The compositions are great, the colours are lovely. There is a good consistency in the fashion shoot. Great job!


    • Thanks, I’ve been practicing. I think you missed my last post though, the one where I shot a number of outdoor basketball games with the Phase and a ProFoto B1 flash. The critical comments you left were of the test shoot with the Phase–the first time I’d ever used it. Looking back on it, I have to agree there were problems, but it was enough at the time to see that the system had capabilities that my 35mm system didn’t have.

      Recently I shot some cycling races with a D800 + 85mm Nikkor and an A7r +135 mm ZA, respectively. Although I like a couple of the shots, I prefer the results I get from the Phase system. Everything off the 35mm systems looks low res now, and the tonal range doesn’t look as good. I almost took the Phase to the races, but my longest lens is the 80mm SK (50mm equivalent on 35mm FF DSLR) and I felt that was too short for the venues.

      One thing that would have made a huge difference on the first shoot is if I had shot tethered, something I did for almost all of the Thailand pictures and try to do whenever I can. It makes it much easier to check the shots against what you are going for. One mistake I think I made on that is that I was worried about the weight of a MacBook Pro in my luggage, so I bought a 13″ instead of a 15″ laptop. When I was shooting, I felt that the larger laptop would have been the better choice and the airline (KLM) didn’t weigh my bag, so the extra weight wouldn’t have mattered.


  2. Excellent post! The shot number nine is the one I like more , but this is just IMHO. Each shot looks very well executed and controlled , results of a lot of preparation. Thanks to have shared your work.

    • Thanks to everyone for your kind comments! It makes it easier to go back to my day job after the summer vacation. Although, I am starting to want to do more of these more serious photography projects. Not only are they fun to do but the final result is satisfying from an artistic point of view.


  3. Balancing ambient and artifial light is always challenging, to put it mildly. It has to work within the intended context of the image and, of course, tastes differ.
    Having said that, in some of these shots I would have gone for a darker background AND moving in closer with a wider angle, thus making for a more dramatic image.

  4. Figure 4 is the winner for me in this collection: elegant, simple, unpretentious, with a clear emphasis on the lovely model, and soft yet structural lighting. Figure 2 at the overpass doesn’t work for me. She needs stronger lighting IMO, and I’m inclined to think the yoga lady could have used a different lighting set up for her face, which is so near the ground. But I appreciate and respect the planning that went into this project. Very impressive!

    • Thanks. It’s interesting to see the favorites listed because they aren’t always the same, although cafe #4 now has two votes. There was one shot I almost threw away but kept because I thought it looked like other fashion shots I’d seen. Now, several people I know have singled it out as one of their favorites. It isn’t in this group, but can be seen on my website http://www.paqphoto.com. I wonder if anyone here can figure out which one it is? There are (I think) about 8 images in the fashion section that aren’t here, so it won’t be simple process of elimination. Also, there were two shots that I like a lot but my wife really dislikes so I didn’t put them on my site. Based on her statements, I think she didn’t like the clothes the model was wearing–as opposed to finding fault with the photo–but the effect is the same.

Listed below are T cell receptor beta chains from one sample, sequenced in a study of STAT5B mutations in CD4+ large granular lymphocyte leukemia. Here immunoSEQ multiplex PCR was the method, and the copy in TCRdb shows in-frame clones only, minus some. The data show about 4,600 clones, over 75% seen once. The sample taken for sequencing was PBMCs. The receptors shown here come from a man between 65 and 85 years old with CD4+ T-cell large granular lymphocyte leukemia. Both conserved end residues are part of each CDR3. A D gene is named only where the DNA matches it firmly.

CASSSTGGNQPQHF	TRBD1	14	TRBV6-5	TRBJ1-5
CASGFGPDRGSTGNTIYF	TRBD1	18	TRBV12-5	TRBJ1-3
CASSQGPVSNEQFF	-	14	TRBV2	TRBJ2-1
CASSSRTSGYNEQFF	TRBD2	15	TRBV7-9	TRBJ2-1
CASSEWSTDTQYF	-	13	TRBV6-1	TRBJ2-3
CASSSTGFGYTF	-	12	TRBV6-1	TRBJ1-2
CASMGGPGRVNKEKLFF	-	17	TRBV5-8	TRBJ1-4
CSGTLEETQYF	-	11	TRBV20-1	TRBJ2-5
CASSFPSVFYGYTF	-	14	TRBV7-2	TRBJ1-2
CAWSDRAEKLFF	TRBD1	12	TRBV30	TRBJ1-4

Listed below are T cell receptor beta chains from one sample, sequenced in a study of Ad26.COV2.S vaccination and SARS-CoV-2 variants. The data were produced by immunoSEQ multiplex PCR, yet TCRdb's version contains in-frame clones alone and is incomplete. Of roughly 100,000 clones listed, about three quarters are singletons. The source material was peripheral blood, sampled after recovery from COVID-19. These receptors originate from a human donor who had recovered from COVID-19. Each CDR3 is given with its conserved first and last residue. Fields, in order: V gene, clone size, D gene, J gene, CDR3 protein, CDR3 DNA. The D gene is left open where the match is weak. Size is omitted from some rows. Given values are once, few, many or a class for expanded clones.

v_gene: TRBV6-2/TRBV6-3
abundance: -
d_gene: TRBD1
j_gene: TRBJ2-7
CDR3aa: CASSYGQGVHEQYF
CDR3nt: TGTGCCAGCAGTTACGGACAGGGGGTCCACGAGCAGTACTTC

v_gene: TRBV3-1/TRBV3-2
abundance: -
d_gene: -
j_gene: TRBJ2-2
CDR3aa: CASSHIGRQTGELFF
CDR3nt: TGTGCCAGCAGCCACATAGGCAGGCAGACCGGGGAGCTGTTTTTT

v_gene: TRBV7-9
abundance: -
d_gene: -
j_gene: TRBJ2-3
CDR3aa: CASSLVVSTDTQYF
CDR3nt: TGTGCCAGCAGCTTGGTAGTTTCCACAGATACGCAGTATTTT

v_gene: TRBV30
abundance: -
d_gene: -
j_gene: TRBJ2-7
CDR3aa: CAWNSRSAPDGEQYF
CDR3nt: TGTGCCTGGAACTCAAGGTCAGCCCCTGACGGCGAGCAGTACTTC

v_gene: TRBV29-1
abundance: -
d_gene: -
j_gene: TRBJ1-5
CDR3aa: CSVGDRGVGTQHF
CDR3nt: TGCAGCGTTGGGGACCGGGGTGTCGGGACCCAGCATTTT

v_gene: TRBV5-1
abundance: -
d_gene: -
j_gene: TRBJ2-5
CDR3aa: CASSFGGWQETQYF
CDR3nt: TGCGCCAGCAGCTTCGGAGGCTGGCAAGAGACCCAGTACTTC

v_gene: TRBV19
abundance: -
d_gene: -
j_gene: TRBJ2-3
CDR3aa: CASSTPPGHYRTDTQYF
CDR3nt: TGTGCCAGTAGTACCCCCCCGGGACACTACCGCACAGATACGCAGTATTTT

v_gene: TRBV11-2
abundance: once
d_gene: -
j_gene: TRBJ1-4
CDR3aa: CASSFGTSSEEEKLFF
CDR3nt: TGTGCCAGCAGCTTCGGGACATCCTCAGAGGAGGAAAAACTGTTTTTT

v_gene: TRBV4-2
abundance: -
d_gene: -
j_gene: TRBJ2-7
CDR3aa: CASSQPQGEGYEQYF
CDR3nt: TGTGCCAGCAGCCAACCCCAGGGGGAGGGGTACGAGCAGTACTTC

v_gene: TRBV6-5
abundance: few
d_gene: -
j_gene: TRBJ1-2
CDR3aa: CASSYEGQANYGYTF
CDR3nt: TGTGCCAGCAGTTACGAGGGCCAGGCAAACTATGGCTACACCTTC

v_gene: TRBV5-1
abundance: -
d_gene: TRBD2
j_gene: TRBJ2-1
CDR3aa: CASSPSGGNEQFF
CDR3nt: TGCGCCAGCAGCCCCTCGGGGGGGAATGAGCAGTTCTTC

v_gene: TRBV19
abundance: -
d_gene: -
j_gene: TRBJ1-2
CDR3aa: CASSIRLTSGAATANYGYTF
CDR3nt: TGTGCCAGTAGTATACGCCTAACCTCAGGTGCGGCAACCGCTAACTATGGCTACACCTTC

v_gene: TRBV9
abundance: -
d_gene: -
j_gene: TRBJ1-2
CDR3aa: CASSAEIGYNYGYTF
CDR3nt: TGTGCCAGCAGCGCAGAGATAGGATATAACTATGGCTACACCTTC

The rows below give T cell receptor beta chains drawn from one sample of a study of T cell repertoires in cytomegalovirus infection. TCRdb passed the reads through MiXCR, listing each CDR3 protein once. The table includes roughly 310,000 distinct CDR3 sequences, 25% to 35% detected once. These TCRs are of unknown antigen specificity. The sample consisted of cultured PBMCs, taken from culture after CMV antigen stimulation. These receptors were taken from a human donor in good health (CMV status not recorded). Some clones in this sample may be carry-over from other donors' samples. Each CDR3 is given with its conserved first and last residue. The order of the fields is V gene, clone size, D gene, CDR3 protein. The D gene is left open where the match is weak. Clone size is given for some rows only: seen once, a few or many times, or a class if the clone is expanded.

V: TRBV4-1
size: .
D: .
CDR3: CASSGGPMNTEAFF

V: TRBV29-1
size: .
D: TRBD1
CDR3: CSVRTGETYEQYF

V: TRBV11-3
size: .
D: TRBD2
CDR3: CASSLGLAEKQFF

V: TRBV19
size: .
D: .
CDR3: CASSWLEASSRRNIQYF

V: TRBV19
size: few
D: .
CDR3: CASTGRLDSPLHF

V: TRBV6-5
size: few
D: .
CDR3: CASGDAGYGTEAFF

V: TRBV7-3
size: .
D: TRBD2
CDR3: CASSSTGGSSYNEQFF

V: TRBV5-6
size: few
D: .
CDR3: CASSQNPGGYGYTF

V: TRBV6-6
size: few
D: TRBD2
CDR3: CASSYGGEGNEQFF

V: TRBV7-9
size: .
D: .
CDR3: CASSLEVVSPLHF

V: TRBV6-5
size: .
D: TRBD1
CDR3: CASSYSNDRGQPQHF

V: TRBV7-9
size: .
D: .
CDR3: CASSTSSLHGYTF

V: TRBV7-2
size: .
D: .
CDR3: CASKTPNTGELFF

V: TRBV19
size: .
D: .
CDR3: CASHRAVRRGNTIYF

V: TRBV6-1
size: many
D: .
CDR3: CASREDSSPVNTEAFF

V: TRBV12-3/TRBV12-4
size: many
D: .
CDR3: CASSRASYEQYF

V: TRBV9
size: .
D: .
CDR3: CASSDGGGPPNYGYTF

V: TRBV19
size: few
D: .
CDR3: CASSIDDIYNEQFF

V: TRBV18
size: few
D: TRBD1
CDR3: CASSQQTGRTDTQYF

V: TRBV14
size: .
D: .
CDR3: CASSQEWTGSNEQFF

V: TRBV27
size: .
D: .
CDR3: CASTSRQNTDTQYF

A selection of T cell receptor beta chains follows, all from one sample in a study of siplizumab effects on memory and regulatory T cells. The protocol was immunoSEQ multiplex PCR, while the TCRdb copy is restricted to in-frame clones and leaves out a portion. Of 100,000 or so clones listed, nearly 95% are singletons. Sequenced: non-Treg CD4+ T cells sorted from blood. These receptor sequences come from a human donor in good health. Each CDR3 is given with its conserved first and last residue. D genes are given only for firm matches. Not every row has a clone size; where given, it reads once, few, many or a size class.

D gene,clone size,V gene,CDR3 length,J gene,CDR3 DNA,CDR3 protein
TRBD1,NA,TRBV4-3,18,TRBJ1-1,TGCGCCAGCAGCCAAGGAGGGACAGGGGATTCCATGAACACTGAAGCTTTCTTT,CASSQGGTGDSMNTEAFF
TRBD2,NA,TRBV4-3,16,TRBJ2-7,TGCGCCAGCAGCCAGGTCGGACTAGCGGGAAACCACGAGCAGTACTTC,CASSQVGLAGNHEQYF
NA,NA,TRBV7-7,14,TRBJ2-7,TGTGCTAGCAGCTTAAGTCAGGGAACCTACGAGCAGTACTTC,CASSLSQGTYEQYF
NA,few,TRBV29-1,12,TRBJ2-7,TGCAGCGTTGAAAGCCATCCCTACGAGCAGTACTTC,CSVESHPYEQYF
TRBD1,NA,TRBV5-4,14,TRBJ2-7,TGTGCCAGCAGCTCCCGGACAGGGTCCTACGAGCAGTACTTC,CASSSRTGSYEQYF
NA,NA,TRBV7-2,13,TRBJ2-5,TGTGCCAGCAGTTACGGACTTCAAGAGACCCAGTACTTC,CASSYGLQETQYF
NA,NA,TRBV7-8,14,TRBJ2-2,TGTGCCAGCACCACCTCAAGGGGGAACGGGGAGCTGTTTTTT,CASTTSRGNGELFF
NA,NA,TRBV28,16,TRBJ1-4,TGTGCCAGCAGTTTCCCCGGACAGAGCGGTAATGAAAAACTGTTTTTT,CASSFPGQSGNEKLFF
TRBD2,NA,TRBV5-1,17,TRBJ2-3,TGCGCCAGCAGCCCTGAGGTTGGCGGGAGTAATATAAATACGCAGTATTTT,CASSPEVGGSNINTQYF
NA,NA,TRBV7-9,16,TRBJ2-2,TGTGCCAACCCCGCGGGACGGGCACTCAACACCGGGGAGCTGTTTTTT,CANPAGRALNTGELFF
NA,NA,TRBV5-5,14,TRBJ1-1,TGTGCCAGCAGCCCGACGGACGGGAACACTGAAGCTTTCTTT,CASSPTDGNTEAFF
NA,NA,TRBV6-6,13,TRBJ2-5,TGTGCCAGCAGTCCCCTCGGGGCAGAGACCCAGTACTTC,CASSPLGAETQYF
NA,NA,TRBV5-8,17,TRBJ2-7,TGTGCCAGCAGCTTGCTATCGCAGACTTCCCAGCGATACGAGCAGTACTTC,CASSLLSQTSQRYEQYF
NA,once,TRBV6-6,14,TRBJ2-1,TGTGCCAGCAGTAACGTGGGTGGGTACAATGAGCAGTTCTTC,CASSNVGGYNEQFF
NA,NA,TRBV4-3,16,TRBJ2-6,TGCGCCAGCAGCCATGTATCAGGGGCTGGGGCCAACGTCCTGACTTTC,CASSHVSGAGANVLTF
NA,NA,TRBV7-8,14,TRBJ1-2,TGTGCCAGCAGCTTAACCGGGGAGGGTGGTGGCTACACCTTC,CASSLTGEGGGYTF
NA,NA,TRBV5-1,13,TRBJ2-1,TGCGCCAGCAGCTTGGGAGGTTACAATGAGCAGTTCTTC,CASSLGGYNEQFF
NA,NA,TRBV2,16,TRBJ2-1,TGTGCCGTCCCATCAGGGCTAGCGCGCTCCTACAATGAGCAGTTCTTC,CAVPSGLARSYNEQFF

5. Interesting to see all your posts in Steve’s website Andrew, I wonder if you try Leica M already with all of your M lenses.

    I went with A7II+M lenses road, but very curious to use my M lenses with its native mount. Isn’t because your type of shooting you didn’t prefer RF to be your tool? I found that M240 with 50 APO to be the best result in my eyes.

    In this series I favor #5.


    • I have a Sony A7R and a Leica 35mm Summilux ASPH that I use with it. I like the combination but haven’t used it since getting the Phase. I did use the A7R with a 135mm Zeiss to shoot the Tour de France prologue in Utrecht, but am feeling very spoiled by the Phase gear. When I look at anything on my D800 or A7R now, the images look hopelessly low-res. Also, I find the P1 easier to hold and use than the Sony or Nikon gear, despite being heavier than either one. I get pain in my hands and wrist using the D800 with the Zeiss 15mm Distagon or the 55mm Otus. The Sony is fine as far as wrist pain is concerned when using the Leica lens, but the 135mm Zeiss is very hard to use. However, regardless what lens is used, the menu systems of the Nikon and Sony are much more complicated than the P1.

      I did try an M Monochrom and an M240 at my local dealer, but didn’t think the price was worth the improvement in image quality. People who know a lot more about this than me think the price is worth the difference in IQ, but I wanted my finished images to be medium format and that meant not getting an M240 for a compact lens that I bought primarily for quick trips that might yield interesting photo ‘sketches’ that I could turn into finished photos later by re-shooting something similar with an MF system.

      This Sunday I intend to shoot a cycling event near a Bergen op Zoom, but haven’t decided which system I will bring. Until I get a longer lens for the P1, it will be between the A7R+135mm or the D800+Nikkor 85mm or 100mm Zeiss macro planar.


  6. Very nice images, and I can see why you were pleased. Enjoyed the story of challenges and teamwork needed to execute your concept. The resulting images show your success.

  7. Love the post. Interesting to hear the story behind the photos. I will check out the new site as well. Personal fave is #5, interesting pose and well lit.

  8. Figure 4 is Art. Bases on these images, I hope you headed home with a sense that this very well planned shoot was a “Mission Accomplished”!